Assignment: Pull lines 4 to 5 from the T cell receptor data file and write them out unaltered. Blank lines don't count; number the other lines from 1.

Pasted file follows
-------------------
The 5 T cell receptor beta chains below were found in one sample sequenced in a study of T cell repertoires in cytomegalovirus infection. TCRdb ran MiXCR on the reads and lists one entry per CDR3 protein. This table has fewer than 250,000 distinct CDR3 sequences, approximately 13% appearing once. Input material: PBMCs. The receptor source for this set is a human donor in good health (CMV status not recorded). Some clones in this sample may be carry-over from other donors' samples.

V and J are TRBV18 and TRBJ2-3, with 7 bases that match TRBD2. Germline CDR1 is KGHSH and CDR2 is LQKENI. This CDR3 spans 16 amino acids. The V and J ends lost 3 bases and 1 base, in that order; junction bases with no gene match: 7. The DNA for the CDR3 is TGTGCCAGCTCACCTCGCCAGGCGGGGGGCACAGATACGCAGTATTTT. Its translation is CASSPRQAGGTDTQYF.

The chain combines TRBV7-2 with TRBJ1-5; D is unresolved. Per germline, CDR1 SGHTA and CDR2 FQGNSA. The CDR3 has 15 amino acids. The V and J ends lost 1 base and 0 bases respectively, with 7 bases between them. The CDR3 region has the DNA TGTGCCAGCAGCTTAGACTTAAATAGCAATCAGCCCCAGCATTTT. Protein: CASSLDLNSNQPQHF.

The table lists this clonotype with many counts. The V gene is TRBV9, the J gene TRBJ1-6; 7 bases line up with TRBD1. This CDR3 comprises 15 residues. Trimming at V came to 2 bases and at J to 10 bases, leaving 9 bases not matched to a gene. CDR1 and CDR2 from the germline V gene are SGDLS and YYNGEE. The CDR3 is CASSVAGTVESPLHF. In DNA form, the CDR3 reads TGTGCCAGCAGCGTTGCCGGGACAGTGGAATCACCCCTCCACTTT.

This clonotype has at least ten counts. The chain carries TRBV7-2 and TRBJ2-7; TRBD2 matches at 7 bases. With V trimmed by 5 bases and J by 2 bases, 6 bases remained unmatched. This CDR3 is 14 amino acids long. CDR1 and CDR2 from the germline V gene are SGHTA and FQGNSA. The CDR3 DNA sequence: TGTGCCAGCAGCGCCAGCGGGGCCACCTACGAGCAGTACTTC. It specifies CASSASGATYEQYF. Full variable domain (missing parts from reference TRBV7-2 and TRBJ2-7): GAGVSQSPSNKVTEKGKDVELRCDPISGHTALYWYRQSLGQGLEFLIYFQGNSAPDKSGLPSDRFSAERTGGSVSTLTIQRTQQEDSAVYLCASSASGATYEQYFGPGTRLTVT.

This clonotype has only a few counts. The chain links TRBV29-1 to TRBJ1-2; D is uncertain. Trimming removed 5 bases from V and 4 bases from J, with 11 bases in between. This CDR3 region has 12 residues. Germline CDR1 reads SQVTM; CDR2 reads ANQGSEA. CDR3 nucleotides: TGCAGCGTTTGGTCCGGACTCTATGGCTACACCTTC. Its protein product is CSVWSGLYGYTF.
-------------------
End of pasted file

The table lists this clonotype with many counts. The V gene is TRBV9, the J gene TRBJ1-6; 7 bases line up with TRBD1. This CDR3 comprises 15 residues. Trimming at V came to 2 bases and at J to 10 bases, leaving 9 bases not matched to a gene. CDR1 and CDR2 from the germline V gene are SGDLS and YYNGEE. The CDR3 is CASSVAGTVESPLHF. In DNA form, the CDR3 reads TGTGCCAGCAGCGTTGCCGGGACAGTGGAATCACCCCTCCACTTT.

This clonotype has at least ten counts. The chain carries TRBV7-2 and TRBJ2-7; TRBD2 matches at 7 bases. With V trimmed by 5 bases and J by 2 bases, 6 bases remained unmatched. This CDR3 is 14 amino acids long. CDR1 and CDR2 from the germline V gene are SGHTA and FQGNSA. The CDR3 DNA sequence: TGTGCCAGCAGCGCCAGCGGGGCCACCTACGAGCAGTACTTC. It specifies CASSASGATYEQYF. Full variable domain (missing parts from reference TRBV7-2 and TRBJ2-7): GAGVSQSPSNKVTEKGKDVELRCDPISGHTALYWYRQSLGQGLEFLIYFQGNSAPDKSGLPSDRFSAERTGGSVSTLTIQRTQQEDSAVYLCASSASGATYEQYFGPGTRLTVT.